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Trauma

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Sexual violence, including rape, harassment, and other forms of sexual assault, occurs in our society in high numbers. It is one of the most undisclosed and under-reported crimes, partially due to the shame and stigma faced by many of the victims and as a result, the crime is shrouded in silence and secrecy. A reluctance to disclose has been found to be a barrier to treatment, when treatment can often be of significant help in resolving the feelings of guilt, shame, fear, anger, anxiety, and depression that might follow a sexual attack. Nevertheless, though sexual violence is a traumatic and life-altering experience, recovery is possible. A compassionate therapist who understands trauma, especially sexual trauma, and its effects is often able to help people who have experienced rape and other forms of sexual abuse. Research has consistently shown that the relationship between the therapist and the person in treatment is the…

The past is never dead. It’s not even past. – William Faulkner Many people mistake trauma to be what happens during “the incident”; however, trauma is what begins after the experience of adverse event. It is the imprint that event left on the mind and sensations of the survivor… the discomfort, agitation, rage, feelings of powerlessness/helplessness the victim has to deal with. Unlike simple stress, trauma changes the victims’ view of life in its entirety and of themselves. It shatters the most basic assumptions about the self and the world, views like – “Life is good,” “I’m  safe,” “People are kind,” “I can trust others,” “The future is likely to be good” – and replaces them with feelings like “The world is dangerous,” “I can’t win,” “I can’t trust other people,” or “There’s no hope.” When people carry the scars of trauma, it’s often an invisible wound that takes time…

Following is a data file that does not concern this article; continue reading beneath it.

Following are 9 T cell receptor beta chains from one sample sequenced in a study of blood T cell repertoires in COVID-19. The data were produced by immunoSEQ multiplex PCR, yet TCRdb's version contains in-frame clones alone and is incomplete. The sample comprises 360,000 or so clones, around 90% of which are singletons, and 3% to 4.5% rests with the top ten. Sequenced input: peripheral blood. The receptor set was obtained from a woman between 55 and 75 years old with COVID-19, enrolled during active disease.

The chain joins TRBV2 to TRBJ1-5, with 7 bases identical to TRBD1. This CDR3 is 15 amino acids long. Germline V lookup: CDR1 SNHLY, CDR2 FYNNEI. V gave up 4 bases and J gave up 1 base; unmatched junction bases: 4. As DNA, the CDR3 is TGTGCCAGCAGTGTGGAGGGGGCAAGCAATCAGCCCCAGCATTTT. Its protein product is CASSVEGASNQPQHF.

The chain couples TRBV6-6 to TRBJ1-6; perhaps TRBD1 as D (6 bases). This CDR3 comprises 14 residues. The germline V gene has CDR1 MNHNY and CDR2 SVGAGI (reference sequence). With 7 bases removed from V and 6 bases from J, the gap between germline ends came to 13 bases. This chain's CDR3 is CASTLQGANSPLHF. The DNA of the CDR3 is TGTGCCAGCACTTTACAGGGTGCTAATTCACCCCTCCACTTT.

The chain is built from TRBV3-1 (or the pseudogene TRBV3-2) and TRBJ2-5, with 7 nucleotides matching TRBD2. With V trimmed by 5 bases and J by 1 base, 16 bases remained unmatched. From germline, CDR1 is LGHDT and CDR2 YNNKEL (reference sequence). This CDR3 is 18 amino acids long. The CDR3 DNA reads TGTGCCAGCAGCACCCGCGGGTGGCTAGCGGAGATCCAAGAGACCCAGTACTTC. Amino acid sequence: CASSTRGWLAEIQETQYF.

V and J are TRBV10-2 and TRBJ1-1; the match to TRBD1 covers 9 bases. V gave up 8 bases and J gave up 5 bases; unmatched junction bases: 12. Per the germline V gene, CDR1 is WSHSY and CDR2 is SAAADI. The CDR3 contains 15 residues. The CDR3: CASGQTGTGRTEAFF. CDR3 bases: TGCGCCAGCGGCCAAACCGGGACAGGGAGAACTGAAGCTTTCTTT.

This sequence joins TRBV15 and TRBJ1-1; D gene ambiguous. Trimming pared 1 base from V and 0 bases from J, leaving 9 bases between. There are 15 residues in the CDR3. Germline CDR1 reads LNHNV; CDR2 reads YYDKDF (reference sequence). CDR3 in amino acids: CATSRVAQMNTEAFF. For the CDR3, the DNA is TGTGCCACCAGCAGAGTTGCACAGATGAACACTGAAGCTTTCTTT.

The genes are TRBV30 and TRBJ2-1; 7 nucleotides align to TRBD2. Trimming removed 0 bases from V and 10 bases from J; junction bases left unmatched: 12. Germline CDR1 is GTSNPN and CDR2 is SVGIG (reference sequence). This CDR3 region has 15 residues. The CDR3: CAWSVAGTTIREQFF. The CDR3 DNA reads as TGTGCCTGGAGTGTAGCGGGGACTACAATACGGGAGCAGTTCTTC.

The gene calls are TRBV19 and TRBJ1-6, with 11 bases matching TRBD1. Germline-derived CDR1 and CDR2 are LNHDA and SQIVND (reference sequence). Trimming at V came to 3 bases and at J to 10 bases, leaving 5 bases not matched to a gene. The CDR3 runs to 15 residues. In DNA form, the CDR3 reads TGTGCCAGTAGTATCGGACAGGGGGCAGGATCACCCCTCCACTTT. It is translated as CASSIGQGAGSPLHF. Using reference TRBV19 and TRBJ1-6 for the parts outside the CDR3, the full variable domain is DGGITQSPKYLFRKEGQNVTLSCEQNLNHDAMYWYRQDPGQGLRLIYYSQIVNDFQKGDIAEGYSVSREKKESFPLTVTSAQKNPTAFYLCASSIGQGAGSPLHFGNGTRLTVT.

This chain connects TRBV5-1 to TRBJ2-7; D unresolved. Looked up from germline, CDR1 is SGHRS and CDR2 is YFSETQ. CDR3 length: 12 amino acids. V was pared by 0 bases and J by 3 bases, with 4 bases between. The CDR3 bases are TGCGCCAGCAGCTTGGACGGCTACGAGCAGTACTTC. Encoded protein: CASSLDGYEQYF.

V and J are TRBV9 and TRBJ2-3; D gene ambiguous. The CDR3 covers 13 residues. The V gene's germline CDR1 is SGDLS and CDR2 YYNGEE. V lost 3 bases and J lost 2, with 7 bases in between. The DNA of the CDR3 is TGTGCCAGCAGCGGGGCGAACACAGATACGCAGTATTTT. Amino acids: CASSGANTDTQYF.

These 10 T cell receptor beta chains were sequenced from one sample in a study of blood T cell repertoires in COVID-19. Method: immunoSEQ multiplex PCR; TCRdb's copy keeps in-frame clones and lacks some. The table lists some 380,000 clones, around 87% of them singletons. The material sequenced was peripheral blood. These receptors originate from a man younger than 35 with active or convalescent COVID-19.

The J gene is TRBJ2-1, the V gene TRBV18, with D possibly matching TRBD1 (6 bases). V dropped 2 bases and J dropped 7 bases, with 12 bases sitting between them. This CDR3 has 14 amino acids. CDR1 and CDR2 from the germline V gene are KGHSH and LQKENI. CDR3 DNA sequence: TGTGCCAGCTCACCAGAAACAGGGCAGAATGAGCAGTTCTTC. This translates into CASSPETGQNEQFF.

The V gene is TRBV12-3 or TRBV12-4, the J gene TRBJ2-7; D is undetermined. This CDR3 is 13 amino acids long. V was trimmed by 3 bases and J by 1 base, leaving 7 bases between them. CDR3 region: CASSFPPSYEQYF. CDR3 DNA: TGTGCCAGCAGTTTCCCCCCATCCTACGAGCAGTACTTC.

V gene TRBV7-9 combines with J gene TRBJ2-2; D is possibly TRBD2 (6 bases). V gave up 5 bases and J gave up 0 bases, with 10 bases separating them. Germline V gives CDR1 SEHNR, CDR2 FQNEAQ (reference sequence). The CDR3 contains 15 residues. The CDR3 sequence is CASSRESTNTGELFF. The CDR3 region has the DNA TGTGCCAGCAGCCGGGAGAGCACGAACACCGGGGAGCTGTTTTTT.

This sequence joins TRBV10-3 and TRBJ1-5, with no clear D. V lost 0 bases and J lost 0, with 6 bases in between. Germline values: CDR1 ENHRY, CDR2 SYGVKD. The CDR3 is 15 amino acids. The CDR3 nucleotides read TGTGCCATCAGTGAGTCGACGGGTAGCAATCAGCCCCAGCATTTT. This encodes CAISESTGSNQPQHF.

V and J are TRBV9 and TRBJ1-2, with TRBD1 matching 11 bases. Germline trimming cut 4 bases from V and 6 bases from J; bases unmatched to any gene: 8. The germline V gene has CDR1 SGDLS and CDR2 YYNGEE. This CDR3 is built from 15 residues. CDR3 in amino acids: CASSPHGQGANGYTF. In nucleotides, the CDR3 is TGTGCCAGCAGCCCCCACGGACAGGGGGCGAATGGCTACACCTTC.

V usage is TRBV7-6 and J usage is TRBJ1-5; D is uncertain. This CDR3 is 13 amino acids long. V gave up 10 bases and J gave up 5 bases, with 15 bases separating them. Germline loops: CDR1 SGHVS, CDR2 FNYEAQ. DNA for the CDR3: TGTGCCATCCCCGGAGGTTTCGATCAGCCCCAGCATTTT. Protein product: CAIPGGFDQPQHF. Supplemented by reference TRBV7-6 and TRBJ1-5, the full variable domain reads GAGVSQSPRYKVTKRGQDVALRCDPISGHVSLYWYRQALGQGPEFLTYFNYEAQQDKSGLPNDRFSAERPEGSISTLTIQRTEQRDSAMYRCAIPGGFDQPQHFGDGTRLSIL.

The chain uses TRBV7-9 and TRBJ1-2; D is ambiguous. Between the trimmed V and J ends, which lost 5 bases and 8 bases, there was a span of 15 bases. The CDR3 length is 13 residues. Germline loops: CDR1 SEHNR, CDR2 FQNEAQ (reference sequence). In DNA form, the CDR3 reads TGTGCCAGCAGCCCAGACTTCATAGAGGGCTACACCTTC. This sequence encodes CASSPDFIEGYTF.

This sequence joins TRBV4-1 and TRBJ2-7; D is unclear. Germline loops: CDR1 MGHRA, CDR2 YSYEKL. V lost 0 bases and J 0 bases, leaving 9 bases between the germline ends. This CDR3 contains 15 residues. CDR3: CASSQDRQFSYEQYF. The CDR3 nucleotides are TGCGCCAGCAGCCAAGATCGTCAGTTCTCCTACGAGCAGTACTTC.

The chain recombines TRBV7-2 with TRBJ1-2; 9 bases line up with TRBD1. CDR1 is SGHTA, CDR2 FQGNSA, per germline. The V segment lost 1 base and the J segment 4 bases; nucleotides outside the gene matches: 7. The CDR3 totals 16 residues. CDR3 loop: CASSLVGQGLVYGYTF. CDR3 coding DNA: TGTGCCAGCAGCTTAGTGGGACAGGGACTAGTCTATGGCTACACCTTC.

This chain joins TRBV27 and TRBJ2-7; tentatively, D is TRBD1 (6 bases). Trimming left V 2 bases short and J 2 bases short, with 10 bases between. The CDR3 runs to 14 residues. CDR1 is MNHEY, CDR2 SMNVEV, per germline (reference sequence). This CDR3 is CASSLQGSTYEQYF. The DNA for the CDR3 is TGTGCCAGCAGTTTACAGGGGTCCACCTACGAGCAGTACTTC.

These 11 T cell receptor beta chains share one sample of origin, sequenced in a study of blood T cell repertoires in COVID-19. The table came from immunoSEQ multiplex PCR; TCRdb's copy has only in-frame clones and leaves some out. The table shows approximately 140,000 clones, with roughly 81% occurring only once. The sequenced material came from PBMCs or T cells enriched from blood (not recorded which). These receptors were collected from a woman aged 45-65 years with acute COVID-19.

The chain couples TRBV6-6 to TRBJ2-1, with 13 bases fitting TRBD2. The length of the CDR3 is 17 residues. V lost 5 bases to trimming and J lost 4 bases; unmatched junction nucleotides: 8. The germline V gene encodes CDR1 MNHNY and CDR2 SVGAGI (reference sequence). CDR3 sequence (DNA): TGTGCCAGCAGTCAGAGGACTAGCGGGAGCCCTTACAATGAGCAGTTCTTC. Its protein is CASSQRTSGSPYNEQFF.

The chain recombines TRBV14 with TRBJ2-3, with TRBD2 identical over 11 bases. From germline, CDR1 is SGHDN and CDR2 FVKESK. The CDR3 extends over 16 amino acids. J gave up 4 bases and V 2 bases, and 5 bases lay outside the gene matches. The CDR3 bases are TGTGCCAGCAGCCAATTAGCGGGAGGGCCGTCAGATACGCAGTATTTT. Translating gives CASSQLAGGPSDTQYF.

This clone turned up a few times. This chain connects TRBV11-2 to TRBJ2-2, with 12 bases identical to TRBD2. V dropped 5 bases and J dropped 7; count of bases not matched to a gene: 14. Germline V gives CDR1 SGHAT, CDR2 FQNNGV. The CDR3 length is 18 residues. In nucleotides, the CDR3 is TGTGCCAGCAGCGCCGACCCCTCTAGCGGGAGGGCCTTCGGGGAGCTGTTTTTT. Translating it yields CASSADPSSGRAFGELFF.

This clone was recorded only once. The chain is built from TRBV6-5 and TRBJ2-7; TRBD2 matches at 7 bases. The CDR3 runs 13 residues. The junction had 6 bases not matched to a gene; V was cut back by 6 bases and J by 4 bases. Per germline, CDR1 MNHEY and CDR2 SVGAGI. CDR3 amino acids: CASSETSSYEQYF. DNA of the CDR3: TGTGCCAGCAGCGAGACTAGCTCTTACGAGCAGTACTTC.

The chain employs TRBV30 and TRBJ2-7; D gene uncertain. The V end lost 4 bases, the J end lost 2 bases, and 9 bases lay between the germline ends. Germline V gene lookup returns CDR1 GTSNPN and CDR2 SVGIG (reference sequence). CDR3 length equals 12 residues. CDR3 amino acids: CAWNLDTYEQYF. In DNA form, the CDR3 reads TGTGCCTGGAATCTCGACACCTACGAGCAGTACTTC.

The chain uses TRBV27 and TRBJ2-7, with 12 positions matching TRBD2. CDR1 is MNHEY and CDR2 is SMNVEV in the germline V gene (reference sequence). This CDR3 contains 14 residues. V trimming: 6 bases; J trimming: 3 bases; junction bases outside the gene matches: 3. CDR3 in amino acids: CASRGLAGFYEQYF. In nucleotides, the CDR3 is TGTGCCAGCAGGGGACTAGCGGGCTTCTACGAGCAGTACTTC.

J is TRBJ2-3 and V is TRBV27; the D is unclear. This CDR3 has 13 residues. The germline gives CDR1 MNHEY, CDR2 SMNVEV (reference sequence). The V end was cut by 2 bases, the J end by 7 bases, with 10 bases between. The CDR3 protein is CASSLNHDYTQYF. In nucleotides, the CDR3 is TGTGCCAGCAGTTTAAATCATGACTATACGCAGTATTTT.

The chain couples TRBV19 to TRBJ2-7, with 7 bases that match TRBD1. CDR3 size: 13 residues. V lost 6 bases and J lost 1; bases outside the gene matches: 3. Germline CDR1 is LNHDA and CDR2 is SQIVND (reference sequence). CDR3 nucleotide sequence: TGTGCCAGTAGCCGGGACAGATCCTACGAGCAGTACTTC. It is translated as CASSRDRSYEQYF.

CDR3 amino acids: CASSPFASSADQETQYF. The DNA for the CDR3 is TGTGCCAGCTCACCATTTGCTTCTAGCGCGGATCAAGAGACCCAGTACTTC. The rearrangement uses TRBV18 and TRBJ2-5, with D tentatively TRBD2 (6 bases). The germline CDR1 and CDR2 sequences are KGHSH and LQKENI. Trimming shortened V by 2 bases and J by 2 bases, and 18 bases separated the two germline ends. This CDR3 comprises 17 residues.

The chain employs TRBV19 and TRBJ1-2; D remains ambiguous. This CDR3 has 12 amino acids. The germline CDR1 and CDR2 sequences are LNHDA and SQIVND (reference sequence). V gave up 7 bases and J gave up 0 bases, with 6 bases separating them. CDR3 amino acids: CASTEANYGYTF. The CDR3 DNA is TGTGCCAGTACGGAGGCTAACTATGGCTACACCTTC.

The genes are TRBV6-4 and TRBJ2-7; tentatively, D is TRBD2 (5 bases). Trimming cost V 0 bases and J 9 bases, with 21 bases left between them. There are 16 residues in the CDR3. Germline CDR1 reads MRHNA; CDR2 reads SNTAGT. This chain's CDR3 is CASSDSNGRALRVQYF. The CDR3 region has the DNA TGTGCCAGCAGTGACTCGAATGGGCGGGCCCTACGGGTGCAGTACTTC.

Childhood trauma has strong effects and leaves multiple fingerprints on the mind and the body, usually for a lifetime. Traumatic experiences are not always physical; emotional trauma can be just as toxic. Psychologically, the child is often stunted in intellectual, emotional and social development. As adults, these survivors are unable to trust others. Because they fear relationships, they may seem detached, as if not needing others. While corrective emotional experience was initially described as a key factor in longer-term psychotherapy, it also refers to a relationship with a key significant other in the person’s life who responds differently than the traumatizing agent. Over time, the traumatized person develops – after much testing – enough trust in the constancy and accepting, respectful response by the important other to their psychological needs that they feel safe in exposing their deepest feelings. When emotional situations similar to childhood occur, they can now be processed in a new, healthier way. This…